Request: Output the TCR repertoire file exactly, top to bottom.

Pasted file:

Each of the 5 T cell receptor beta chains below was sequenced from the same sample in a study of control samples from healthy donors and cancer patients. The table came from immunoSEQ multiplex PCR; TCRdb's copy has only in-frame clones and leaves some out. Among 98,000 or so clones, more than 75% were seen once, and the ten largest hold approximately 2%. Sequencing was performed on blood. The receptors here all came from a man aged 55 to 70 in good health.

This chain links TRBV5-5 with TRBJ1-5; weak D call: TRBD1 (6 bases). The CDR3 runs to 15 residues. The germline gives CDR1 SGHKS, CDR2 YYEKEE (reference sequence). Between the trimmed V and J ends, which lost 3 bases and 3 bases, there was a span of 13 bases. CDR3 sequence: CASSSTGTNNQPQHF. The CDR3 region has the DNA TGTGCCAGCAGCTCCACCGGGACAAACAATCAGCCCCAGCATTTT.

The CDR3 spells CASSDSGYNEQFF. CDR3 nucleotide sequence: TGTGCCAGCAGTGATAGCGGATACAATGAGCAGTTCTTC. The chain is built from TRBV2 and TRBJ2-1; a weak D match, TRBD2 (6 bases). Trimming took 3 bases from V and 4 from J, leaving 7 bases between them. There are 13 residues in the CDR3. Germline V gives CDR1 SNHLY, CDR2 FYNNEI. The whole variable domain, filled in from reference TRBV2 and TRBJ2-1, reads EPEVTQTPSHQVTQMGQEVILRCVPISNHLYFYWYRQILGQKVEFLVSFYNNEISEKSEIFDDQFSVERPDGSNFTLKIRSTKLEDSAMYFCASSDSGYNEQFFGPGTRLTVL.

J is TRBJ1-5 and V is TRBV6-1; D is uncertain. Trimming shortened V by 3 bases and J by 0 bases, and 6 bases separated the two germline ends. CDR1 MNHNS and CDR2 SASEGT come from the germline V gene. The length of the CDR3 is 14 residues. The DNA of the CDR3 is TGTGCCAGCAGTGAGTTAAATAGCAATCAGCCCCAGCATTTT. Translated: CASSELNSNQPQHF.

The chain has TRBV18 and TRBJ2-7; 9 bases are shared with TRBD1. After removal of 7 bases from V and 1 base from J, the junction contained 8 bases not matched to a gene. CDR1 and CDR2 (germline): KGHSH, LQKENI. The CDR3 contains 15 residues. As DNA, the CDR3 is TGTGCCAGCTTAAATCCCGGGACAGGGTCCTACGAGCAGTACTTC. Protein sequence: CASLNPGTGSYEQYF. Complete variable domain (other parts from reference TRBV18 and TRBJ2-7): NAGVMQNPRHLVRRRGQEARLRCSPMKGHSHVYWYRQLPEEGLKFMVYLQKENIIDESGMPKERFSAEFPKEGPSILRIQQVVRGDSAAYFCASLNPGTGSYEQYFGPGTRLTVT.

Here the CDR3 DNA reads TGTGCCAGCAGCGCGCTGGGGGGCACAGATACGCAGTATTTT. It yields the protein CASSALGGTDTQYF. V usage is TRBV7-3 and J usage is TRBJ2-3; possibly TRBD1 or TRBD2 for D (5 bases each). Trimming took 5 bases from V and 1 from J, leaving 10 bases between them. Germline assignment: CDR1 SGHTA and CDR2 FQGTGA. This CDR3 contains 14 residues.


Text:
Each of the 5 T cell receptor beta chains below was sequenced from the same sample in a study of control samples from healthy donors and cancer patients. The table came from immunoSEQ multiplex PCR; TCRdb's copy has only in-frame clones and leaves some out. Among 98,000 or so clones, more than 75% were seen once, and the ten largest hold approximately 2%. Sequencing was performed on blood. The receptors here all came from a man aged 55 to 70 in good health.

This chain links TRBV5-5 with TRBJ1-5; weak D call: TRBD1 (6 bases). The CDR3 runs to 15 residues. The germline gives CDR1 SGHKS, CDR2 YYEKEE (reference sequence). Between the trimmed V and J ends, which lost 3 bases and 3 bases, there was a span of 13 bases. CDR3 sequence: CASSSTGTNNQPQHF. The CDR3 region has the DNA TGTGCCAGCAGCTCCACCGGGACAAACAATCAGCCCCAGCATTTT.

The CDR3 spells CASSDSGYNEQFF. CDR3 nucleotide sequence: TGTGCCAGCAGTGATAGCGGATACAATGAGCAGTTCTTC. The chain is built from TRBV2 and TRBJ2-1; a weak D match, TRBD2 (6 bases). Trimming took 3 bases from V and 4 from J, leaving 7 bases between them. There are 13 residues in the CDR3. Germline V gives CDR1 SNHLY, CDR2 FYNNEI. The whole variable domain, filled in from reference TRBV2 and TRBJ2-1, reads EPEVTQTPSHQVTQMGQEVILRCVPISNHLYFYWYRQILGQKVEFLVSFYNNEISEKSEIFDDQFSVERPDGSNFTLKIRSTKLEDSAMYFCASSDSGYNEQFFGPGTRLTVL.

J is TRBJ1-5 and V is TRBV6-1; D is uncertain. Trimming shortened V by 3 bases and J by 0 bases, and 6 bases separated the two germline ends. CDR1 MNHNS and CDR2 SASEGT come from the germline V gene. The length of the CDR3 is 14 residues. The DNA of the CDR3 is TGTGCCAGCAGTGAGTTAAATAGCAATCAGCCCCAGCATTTT. Translated: CASSELNSNQPQHF.

The chain has TRBV18 and TRBJ2-7; 9 bases are shared with TRBD1. After removal of 7 bases from V and 1 base from J, the junction contained 8 bases not matched to a gene. CDR1 and CDR2 (germline): KGHSH, LQKENI. The CDR3 contains 15 residues. As DNA, the CDR3 is TGTGCCAGCTTAAATCCCGGGACAGGGTCCTACGAGCAGTACTTC. Protein sequence: CASLNPGTGSYEQYF. Complete variable domain (other parts from reference TRBV18 and TRBJ2-7): NAGVMQNPRHLVRRRGQEARLRCSPMKGHSHVYWYRQLPEEGLKFMVYLQKENIIDESGMPKERFSAEFPKEGPSILRIQQVVRGDSAAYFCASLNPGTGSYEQYFGPGTRLTVT.

Here the CDR3 DNA reads TGTGCCAGCAGCGCGCTGGGGGGCACAGATACGCAGTATTTT. It yields the protein CASSALGGTDTQYF. V usage is TRBV7-3 and J usage is TRBJ2-3; possibly TRBD1 or TRBD2 for D (5 bases each). Trimming took 5 bases from V and 1 from J, leaving 10 bases between them. Germline assignment: CDR1 SGHTA and CDR2 FQGTGA. This CDR3 contains 14 residues.